Harty: From the gridiron to the hardwood

Pat Harty
Iowa City Press-Citizen

Maybe it's because Indiana is the Iowa football team's opponent Saturday, but for whatever reason, I had basketball on my mind during Kirk Ferentz's weekly press conference Tuesday.

While most of the player interviews centered on the continued obsession over Iowa's two-headed quarterback arrangement, I called an audible, much to the surprise of Iowa senior strong safety John Lowdermilk.

I asked him and senior tight end Ray Hamilton the same question: Who among all the Iowa football players, a roster that includes more than 100 candidates, is the best at playing basketball?

"This is not what I expected to talk about this week," Lowdermilk said.

That didn't stop Lowdermilk from talking, even some trash at the expense of some of his teammates, most notably starting free safety Jordan Lomax, who was a star sprinter in high school, but who apparently leaves something to be desired as a basketball player.

"Lomax is terrible," Lowdermilk said. "Oh, he's bad. We actually had a bet one time if I could beat him 11-0. It was like a $10 bet or dinner or something like that. I think I was up 10-0 and he finally scored on me."

Lowdermilk, on the other hand, lettered four times in basketball in high school as a point guard. He helped his high school team in Ohio advance to the regional finals as a junior and senior.

Fellow Ohio native Ray Hamilton also lettered four times in basketball in high school. That's probably part of the reason he seemed thrilled when the conversation shifted to hoops Tuesday. Hamilton, who starts at tight end, had spent the previous 30 minutes or so trying to say all the right things about Iowa's delicate quarterback situation under the glare of the media spotlight.

Hamilton assumed the reason I asked him about basketball was because senior defensive tackle Carl Davis had been boasting about being the best basketball player on the Iowa football team. Davis made no such claim, but Hamilton still wanted to set the record straight.

"You should ask those guys," Hamilton said while pointing to Lowdermilk and senior receiver Kevonte Martin-Manley, both of whom were being interviewed by reporters at the time. "They'll give you an honest answer. We've all played together before.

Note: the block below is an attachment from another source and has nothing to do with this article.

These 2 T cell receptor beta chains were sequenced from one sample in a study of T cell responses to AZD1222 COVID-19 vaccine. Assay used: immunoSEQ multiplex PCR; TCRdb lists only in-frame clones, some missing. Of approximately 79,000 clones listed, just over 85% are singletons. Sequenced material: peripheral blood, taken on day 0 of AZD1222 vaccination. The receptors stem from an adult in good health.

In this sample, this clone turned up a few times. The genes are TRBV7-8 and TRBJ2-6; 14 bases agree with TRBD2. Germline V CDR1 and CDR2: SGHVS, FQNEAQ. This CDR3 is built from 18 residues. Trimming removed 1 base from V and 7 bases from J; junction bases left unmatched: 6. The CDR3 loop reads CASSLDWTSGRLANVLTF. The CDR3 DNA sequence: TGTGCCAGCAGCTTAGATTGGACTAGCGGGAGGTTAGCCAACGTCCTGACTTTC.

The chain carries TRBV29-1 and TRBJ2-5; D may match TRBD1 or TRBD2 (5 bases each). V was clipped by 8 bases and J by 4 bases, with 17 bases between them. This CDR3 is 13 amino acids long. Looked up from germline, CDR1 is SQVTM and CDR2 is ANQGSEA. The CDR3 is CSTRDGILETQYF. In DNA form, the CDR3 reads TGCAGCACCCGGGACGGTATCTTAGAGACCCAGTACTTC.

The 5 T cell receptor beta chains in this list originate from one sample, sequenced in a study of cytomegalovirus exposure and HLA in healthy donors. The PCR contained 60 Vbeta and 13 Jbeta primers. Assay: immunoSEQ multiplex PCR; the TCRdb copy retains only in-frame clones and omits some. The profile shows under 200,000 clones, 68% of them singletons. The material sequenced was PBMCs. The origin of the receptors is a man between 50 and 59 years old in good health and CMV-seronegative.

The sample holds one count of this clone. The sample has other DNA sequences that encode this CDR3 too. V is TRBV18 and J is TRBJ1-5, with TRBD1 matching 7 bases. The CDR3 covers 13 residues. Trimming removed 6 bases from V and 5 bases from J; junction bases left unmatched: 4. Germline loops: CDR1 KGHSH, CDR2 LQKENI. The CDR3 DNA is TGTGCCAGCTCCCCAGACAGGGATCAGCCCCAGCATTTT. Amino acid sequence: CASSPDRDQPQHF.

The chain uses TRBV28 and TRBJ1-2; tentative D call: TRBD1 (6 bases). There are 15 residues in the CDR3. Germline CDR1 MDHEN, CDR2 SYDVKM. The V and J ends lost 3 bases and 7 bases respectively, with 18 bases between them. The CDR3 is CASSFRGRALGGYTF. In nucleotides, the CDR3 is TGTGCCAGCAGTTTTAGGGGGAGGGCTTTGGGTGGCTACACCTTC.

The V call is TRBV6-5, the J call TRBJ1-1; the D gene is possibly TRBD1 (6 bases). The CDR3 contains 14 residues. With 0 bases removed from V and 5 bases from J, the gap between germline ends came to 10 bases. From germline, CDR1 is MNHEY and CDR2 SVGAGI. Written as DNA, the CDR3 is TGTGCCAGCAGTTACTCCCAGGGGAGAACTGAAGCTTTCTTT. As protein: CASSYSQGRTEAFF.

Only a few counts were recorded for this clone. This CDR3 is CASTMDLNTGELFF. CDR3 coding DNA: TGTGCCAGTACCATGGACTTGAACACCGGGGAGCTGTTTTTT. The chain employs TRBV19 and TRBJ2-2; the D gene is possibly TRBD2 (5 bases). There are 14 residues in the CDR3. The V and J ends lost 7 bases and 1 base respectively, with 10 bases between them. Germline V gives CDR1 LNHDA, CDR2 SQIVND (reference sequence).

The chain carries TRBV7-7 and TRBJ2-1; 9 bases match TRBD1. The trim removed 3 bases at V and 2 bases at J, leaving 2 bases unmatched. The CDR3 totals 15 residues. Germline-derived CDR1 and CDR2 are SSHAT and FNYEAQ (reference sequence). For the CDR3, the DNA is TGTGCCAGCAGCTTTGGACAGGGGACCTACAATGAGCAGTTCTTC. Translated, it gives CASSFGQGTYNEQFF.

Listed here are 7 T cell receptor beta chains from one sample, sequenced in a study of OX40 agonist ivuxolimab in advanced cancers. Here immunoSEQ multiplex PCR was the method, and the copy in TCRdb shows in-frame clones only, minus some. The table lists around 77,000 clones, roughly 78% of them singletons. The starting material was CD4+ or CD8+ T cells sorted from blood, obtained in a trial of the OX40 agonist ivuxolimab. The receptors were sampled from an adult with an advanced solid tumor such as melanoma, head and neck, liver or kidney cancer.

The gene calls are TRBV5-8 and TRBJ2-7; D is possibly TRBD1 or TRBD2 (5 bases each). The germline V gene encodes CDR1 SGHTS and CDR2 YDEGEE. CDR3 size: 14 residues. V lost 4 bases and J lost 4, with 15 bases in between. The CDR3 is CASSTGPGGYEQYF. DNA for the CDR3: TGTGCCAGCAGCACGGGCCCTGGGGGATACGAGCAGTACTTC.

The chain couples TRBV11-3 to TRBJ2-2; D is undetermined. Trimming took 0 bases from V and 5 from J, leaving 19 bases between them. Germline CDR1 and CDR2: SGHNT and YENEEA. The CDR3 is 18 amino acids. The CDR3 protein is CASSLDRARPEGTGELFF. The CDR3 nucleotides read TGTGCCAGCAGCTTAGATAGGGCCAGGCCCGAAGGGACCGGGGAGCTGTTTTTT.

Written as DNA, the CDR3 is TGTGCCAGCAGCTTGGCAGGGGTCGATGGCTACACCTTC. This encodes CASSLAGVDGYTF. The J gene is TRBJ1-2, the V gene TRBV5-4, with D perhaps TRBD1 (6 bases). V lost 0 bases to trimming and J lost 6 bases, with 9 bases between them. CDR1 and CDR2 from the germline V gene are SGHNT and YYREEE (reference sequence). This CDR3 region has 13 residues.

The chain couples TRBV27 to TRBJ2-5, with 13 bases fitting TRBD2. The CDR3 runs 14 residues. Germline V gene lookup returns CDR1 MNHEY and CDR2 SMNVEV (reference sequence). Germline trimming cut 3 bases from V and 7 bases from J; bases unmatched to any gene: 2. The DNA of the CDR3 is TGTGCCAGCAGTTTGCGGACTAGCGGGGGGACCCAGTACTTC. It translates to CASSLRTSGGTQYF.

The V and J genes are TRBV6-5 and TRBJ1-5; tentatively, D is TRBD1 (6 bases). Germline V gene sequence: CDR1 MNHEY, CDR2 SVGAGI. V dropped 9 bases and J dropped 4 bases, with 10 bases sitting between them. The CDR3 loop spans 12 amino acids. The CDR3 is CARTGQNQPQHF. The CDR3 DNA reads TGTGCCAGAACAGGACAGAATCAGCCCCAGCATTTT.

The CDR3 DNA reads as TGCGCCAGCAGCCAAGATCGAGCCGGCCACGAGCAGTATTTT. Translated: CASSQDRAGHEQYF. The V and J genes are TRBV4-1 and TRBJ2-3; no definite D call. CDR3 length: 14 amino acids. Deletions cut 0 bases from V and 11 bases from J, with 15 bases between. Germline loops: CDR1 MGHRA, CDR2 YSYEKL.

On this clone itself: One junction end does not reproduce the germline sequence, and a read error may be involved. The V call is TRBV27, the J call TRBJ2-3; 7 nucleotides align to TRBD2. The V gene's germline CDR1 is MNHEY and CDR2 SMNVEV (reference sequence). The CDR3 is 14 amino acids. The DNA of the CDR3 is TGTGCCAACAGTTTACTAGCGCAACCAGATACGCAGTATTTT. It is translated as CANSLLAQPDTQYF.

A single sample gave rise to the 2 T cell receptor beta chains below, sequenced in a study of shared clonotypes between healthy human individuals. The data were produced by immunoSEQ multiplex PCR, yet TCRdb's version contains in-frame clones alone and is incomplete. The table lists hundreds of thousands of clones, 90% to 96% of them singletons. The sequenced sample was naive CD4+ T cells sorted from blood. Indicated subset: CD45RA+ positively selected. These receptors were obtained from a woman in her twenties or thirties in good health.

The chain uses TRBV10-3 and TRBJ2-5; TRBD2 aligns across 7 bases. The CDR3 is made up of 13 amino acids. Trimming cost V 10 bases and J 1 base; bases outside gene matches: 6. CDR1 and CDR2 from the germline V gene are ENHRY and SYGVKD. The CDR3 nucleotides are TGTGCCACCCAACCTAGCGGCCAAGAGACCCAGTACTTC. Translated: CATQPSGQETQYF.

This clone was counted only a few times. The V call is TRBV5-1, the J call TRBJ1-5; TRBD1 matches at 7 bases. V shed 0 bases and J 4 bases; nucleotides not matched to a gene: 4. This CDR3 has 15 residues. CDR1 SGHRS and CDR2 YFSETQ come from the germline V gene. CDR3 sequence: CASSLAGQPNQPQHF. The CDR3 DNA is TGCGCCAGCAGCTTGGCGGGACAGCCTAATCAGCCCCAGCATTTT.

"We've got some good basketball players. Just looking over there, I see Lowdermilk, Kevonte and Carl. But me and Carl always go back and forth about who's the best."

I never got a straight answer on who is the best basketball player on the Iowa football team, but Lowdermilk came close to naming a starting five with him as the point guard and Martin-Manley as the shooting guard. The frontline consisted of Davis at center and Hamilton at power forward.

Lowdermilk didn't mention a fifth starter, although he assumes from what he's heard and read about senior receiver Damond Powell that he would get the nod. The 5-foot-11 Powell is probably the most celebrated basketball player on the Iowa football team, earning Mr. Basketball accolades in the state of Ohio as a senior.

"I've never seen Damond Powell play, but I hear he's pretty good," Lowdermilk said. "He's from a Toledo school and I remember hearing about him in high school."

Lowdermilk has seen Davis play basketball on numerous occasions, and let's just say Big Carl, who is listed at 6-5, 315-pounds, is no slouch on the hardwood.

Hamilton said fans might be shocked at what Davis can do on the basketball court despite his considerable girth.

"He's good, he's athletic," Hamilton said Davis, who is the nephew of former Iowa men's assistant basketball coach Rich Walker. "He can drop-step dunk. You guys will think he's too big to do it, but he can play."

Hamilton played on the same high school basketball team in Strongsville, Ohio as current Iowa basketball player Aaron White. They have remained friends in college, with the 6-5, 252-pound Hamilton often teasing White about who used to be better in basketball.

"I still talk a little crap to Whitey to this day about who was the leading scorer our sophomore year," Hamilton said. "He tries not to talk about it."

Teasing each other about basketball provides the Iowa football players with an escape from the daily grind. The players had some free time during preseason practice this summer and formed their own basketball roster using Iowa football players.

"We were messing around with the roster and making cuts and things like that," Hamilton said. "I forget who ended up as our staring five. But yes I was on it, if that's what you're looking for."

The Iowa football players mostly avoid playing basketball as a precautionary measure. It's definitely prohibited during football season, although Hamilton still manages to get his fix, sometimes at the expense of White, who twice has made third-team all-Big Ten in basketball.

"I can't play any basketball; it's too big to risk an injury," Hamilton said. "But I'll go up and I'll mess around with Whitey, bugging him about a 3-point contest or just something competitive.

"But he laughs at me now because he, obviously, has taken his game to another level, but I haven't in basketball. It's all fun and games when I'm playing basketball or just shooting around."

Lowdermilk described himself as a slashing point guard who compensated for being a questionable shooter in high school with his size and physicality.

"I wasn't the best shooter," said the 6-2, 210-pound Lowdermilk. "But it didn't really matter because most of the point guards who guarded me we're smaller than me, so I would just kind of go to the hole."

The basketball questions eventually ended and it was back to business as usual for Lowdermilk and his teammates Tuesday.

However, the image of Davis performing a drop-step dunk despite weighing over 300 pounds will last forever.

Reach Pat Harty at 339-7370 or